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04. awareness campaign


Stanford Medical Center's 2011 Noise Reduction Awareness Campaign.

Role: Lead Designer

PM Amit Karkhanis
Copyrighter Nishita Setlur
 Photographer Emil Siapno
Designer Brenda Dimapasoc

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Marketing materials (flyers, posters, etc.) were commissioned for the Noise Reduction Awareness campaign for in patient units at Stanford Medical Center. With the growing number of rooms with patients recovering, Stanford wanted a way to mitigate the stresses of being in a hospital by promoting a quieter atmosphere. We opted to use their own staff of doctors and nurses as models in the campaign to make it more familiar and friendly in tone. 

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It was discussed that although more lighthearted, the designs had to still be very professional in nature. The color cardinal red was to be showcased and overall palette warmer to reflect the branding of the medical center, not to be confused with a cooler palette which at the time was associated with Lucile Packard Children's Hospital. Photographs were then taken of staff members to be used in the campaign.

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Sketched out several mockups for layout of the poster project after the photographs were taken. The models were all posed with their fingers in the shushing position. The layouts played with the placement of the models and text, some using voice bubbles and typography. Ultimately the layout that was chosen was one that resembled a magazine cover with the text large on top and smaller copy and on the side.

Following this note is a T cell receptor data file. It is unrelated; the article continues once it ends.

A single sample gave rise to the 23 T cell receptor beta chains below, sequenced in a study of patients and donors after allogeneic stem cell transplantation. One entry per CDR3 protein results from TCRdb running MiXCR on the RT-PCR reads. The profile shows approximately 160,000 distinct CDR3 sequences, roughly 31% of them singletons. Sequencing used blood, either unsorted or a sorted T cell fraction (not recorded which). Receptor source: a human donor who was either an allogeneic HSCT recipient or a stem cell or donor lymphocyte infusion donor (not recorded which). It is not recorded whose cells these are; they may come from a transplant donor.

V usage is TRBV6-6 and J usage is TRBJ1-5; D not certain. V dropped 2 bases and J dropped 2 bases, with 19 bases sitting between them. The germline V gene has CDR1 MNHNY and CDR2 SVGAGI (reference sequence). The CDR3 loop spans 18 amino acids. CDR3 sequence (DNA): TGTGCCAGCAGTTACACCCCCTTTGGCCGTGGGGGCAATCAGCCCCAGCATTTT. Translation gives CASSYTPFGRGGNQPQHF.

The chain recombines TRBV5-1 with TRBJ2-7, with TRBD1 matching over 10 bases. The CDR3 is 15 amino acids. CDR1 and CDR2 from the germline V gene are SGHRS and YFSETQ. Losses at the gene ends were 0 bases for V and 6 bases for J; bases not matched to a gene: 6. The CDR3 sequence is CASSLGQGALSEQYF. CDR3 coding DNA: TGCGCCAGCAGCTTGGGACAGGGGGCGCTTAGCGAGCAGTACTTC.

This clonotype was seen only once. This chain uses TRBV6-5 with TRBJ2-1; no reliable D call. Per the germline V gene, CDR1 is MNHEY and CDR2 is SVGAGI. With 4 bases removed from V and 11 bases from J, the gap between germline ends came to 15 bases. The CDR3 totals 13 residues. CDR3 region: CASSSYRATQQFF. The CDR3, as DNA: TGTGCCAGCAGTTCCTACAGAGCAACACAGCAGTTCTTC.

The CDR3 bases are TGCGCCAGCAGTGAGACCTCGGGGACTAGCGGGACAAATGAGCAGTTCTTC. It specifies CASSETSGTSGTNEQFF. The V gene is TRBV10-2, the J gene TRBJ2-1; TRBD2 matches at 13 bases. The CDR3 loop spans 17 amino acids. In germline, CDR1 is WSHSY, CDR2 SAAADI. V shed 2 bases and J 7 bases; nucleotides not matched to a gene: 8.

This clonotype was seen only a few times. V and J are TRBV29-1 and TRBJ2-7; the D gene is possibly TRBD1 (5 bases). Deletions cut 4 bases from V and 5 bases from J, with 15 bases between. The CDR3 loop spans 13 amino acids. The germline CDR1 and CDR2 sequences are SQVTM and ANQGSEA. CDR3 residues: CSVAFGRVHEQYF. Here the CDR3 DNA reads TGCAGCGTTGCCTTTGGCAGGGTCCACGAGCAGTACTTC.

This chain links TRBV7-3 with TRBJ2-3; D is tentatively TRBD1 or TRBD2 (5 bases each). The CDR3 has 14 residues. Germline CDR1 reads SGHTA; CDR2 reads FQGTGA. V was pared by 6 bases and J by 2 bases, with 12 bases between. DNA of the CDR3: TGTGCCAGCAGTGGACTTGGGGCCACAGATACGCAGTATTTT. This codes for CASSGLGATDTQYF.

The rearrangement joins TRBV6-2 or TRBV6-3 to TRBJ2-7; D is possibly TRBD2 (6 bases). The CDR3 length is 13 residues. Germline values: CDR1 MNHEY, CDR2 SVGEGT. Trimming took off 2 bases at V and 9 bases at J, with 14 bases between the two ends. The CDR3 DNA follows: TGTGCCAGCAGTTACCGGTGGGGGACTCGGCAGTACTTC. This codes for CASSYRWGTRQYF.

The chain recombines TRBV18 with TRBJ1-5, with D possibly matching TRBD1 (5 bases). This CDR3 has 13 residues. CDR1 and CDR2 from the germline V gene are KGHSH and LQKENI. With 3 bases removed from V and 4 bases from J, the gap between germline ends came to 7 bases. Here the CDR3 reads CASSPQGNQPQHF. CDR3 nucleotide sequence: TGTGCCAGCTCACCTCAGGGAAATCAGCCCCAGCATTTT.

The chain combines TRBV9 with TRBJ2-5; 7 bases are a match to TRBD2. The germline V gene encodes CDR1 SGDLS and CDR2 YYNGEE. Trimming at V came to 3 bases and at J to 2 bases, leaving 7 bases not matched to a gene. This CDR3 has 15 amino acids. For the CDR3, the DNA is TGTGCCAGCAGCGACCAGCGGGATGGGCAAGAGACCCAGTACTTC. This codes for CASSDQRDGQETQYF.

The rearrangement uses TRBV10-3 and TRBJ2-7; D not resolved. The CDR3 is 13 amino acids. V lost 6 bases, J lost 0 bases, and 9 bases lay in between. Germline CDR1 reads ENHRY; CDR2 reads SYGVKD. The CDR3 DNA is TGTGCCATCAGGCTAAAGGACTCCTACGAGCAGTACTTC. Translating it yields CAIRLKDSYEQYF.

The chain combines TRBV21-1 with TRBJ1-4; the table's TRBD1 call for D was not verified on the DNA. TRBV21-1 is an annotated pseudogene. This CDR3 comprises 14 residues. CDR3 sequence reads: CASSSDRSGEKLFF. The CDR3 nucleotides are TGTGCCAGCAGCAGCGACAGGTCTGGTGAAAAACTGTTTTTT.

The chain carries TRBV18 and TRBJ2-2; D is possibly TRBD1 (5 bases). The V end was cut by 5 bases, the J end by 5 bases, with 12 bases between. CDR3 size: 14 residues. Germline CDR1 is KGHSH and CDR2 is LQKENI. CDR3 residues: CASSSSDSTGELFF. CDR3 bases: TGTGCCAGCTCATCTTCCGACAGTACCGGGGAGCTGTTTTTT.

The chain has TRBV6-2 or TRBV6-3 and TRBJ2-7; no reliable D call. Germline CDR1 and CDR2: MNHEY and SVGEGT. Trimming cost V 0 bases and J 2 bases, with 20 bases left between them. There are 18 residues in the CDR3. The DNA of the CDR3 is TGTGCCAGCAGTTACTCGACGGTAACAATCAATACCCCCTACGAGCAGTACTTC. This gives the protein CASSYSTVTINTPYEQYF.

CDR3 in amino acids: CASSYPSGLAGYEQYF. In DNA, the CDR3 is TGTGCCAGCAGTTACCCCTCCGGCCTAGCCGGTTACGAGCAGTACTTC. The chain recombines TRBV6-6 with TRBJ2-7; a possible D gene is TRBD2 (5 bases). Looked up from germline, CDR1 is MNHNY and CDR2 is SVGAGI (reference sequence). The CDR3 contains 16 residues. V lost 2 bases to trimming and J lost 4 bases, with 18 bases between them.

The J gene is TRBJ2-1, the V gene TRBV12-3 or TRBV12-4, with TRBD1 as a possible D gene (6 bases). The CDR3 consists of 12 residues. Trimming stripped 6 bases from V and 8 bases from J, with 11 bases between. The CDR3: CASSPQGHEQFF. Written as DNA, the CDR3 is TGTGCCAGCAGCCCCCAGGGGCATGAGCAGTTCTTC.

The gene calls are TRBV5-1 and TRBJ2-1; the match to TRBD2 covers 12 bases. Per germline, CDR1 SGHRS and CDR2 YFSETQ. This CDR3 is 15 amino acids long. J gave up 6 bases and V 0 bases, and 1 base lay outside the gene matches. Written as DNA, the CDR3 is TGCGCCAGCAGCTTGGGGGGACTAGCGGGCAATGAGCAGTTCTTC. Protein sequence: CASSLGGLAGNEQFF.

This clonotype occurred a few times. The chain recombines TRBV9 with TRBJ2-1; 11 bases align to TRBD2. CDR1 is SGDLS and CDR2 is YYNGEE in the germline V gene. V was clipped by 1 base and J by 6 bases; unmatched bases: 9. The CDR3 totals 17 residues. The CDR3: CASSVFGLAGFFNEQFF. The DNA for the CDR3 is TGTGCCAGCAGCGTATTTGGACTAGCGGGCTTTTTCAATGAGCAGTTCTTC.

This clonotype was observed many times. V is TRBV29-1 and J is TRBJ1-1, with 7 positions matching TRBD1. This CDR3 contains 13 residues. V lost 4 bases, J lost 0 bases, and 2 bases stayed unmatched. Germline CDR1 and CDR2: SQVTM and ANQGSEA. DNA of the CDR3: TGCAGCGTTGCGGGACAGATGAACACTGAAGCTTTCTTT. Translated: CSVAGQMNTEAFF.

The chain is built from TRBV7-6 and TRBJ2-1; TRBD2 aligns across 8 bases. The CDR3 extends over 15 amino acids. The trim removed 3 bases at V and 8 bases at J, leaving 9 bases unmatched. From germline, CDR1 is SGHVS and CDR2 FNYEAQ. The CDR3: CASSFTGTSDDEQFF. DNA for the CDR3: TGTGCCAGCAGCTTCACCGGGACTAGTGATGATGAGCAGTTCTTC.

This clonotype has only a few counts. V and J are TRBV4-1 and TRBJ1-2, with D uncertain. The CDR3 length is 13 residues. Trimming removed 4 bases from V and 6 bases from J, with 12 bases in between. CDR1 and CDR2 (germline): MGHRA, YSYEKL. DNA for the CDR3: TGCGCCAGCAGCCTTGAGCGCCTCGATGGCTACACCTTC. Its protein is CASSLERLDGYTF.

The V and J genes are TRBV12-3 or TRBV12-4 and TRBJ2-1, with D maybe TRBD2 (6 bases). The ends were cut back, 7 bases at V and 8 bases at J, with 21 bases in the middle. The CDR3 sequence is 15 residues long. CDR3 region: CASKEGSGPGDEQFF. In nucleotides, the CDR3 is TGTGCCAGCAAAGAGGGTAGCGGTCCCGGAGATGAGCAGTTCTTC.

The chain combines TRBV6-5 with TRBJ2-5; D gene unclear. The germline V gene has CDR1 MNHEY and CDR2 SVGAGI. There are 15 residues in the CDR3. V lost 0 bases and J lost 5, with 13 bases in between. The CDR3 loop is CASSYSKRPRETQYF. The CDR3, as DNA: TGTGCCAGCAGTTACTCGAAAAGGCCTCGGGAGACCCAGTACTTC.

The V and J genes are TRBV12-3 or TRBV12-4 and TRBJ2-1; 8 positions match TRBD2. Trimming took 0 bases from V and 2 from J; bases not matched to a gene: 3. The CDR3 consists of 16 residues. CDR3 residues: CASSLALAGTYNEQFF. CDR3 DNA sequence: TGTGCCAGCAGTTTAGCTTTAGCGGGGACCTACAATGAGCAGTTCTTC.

Brought the photos taken of the staff into Lightroom and Photoshop for editing, used Illustrator for the text. The backgrounds had to be manipulated a lot since some of the colors were a little jarring and objects that were too busy/distracting. Then created a template with all the finished elements following the brand tool kit Stanford provided. The template was sent to the other designer to tweak based on the position of the subject in the photo. 

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Multiple flyers and posters were printed of the over 40 unique designs we made for the campaign. The paper used for the posters was a heavy cardstock semi gloss. Depending on the location of the posters throughout the units, some were framed and some not. I unfortunately never got to see the final product in person however.


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The Noise Reduction awareness campaign was well received overall. The clinics could have gone a more straightforward approach with just text signage, but incorporating their staff in the campaign worked well for ambiance and staff morale. Noise was said to be reduced significantly in waiting rooms and nurses offices adjacent to the in patient units. Some of the posters are still up in certain areas.

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